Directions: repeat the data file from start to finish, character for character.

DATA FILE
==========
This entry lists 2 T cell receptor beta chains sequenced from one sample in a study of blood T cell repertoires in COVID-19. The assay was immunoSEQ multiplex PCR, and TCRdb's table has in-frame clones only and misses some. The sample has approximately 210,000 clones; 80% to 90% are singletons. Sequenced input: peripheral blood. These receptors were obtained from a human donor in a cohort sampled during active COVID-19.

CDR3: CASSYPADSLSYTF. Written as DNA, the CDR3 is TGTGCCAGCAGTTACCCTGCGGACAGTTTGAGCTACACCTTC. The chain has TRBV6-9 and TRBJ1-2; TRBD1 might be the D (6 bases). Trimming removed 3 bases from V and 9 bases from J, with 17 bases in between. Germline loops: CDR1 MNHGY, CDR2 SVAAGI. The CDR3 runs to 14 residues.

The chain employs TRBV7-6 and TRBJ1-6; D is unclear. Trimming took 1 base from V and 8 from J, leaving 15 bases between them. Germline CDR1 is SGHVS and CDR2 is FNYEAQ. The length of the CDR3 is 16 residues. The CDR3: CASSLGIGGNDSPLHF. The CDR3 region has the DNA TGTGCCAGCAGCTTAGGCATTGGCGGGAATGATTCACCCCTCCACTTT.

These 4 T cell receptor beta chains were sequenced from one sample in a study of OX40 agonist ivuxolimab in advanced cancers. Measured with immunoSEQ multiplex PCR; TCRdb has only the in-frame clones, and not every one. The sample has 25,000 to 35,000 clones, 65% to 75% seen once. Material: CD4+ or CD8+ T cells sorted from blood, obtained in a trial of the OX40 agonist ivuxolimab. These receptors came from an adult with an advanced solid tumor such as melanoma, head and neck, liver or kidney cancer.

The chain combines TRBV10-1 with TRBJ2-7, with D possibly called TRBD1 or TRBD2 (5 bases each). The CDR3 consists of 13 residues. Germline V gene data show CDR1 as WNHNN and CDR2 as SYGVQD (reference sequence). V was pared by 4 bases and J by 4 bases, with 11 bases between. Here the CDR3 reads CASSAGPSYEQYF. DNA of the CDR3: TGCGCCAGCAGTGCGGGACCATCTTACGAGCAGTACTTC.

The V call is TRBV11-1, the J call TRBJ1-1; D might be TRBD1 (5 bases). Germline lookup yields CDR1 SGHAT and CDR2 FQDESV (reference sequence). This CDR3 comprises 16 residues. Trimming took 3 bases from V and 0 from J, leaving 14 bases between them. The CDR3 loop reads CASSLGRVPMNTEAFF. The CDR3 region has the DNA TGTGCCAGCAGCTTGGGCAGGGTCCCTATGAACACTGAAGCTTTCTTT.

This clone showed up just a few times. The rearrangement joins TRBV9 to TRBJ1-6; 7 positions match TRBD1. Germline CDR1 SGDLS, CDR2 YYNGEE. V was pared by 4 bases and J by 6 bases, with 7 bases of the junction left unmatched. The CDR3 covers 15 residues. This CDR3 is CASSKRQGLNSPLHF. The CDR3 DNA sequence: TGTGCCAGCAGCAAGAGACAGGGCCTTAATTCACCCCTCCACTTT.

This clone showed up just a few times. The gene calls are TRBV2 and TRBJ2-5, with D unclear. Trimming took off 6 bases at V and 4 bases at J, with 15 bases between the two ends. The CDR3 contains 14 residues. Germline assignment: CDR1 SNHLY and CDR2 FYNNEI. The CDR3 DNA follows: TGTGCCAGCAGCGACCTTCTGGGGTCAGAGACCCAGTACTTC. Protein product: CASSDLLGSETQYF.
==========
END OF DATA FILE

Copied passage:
This entry lists 2 T cell receptor beta chains sequenced from one sample in a study of blood T cell repertoires in COVID-19. The assay was immunoSEQ multiplex PCR, and TCRdb's table has in-frame clones only and misses some. The sample has approximately 210,000 clones; 80% to 90% are singletons. Sequenced input: peripheral blood. These receptors were obtained from a human donor in a cohort sampled during active COVID-19.

CDR3: CASSYPADSLSYTF. Written as DNA, the CDR3 is TGTGCCAGCAGTTACCCTGCGGACAGTTTGAGCTACACCTTC. The chain has TRBV6-9 and TRBJ1-2; TRBD1 might be the D (6 bases). Trimming removed 3 bases from V and 9 bases from J, with 17 bases in between. Germline loops: CDR1 MNHGY, CDR2 SVAAGI. The CDR3 runs to 14 residues.

The chain employs TRBV7-6 and TRBJ1-6; D is unclear. Trimming took 1 base from V and 8 from J, leaving 15 bases between them. Germline CDR1 is SGHVS and CDR2 is FNYEAQ. The length of the CDR3 is 16 residues. The CDR3: CASSLGIGGNDSPLHF. The CDR3 region has the DNA TGTGCCAGCAGCTTAGGCATTGGCGGGAATGATTCACCCCTCCACTTT.

These 4 T cell receptor beta chains were sequenced from one sample in a study of OX40 agonist ivuxolimab in advanced cancers. Measured with immunoSEQ multiplex PCR; TCRdb has only the in-frame clones, and not every one. The sample has 25,000 to 35,000 clones, 65% to 75% seen once. Material: CD4+ or CD8+ T cells sorted from blood, obtained in a trial of the OX40 agonist ivuxolimab. These receptors came from an adult with an advanced solid tumor such as melanoma, head and neck, liver or kidney cancer.

The chain combines TRBV10-1 with TRBJ2-7, with D possibly called TRBD1 or TRBD2 (5 bases each). The CDR3 consists of 13 residues. Germline V gene data show CDR1 as WNHNN and CDR2 as SYGVQD (reference sequence). V was pared by 4 bases and J by 4 bases, with 11 bases between. Here the CDR3 reads CASSAGPSYEQYF. DNA of the CDR3: TGCGCCAGCAGTGCGGGACCATCTTACGAGCAGTACTTC.

The V call is TRBV11-1, the J call TRBJ1-1; D might be TRBD1 (5 bases). Germline lookup yields CDR1 SGHAT and CDR2 FQDESV (reference sequence). This CDR3 comprises 16 residues. Trimming took 3 bases from V and 0 from J, leaving 14 bases between them. The CDR3 loop reads CASSLGRVPMNTEAFF. The CDR3 region has the DNA TGTGCCAGCAGCTTGGGCAGGGTCCCTATGAACACTGAAGCTTTCTTT.

This clone showed up just a few times. The rearrangement joins TRBV9 to TRBJ1-6; 7 positions match TRBD1. Germline CDR1 SGDLS, CDR2 YYNGEE. V was pared by 4 bases and J by 6 bases, with 7 bases of the junction left unmatched. The CDR3 covers 15 residues. This CDR3 is CASSKRQGLNSPLHF. The CDR3 DNA sequence: TGTGCCAGCAGCAAGAGACAGGGCCTTAATTCACCCCTCCACTTT.

This clone showed up just a few times. The gene calls are TRBV2 and TRBJ2-5, with D unclear. Trimming took off 6 bases at V and 4 bases at J, with 15 bases between the two ends. The CDR3 contains 14 residues. Germline assignment: CDR1 SNHLY and CDR2 FYNNEI. The CDR3 DNA follows: TGTGCCAGCAGCGACCTTCTGGGGTCAGAGACCCAGTACTTC. Protein product: CASSDLLGSETQYF.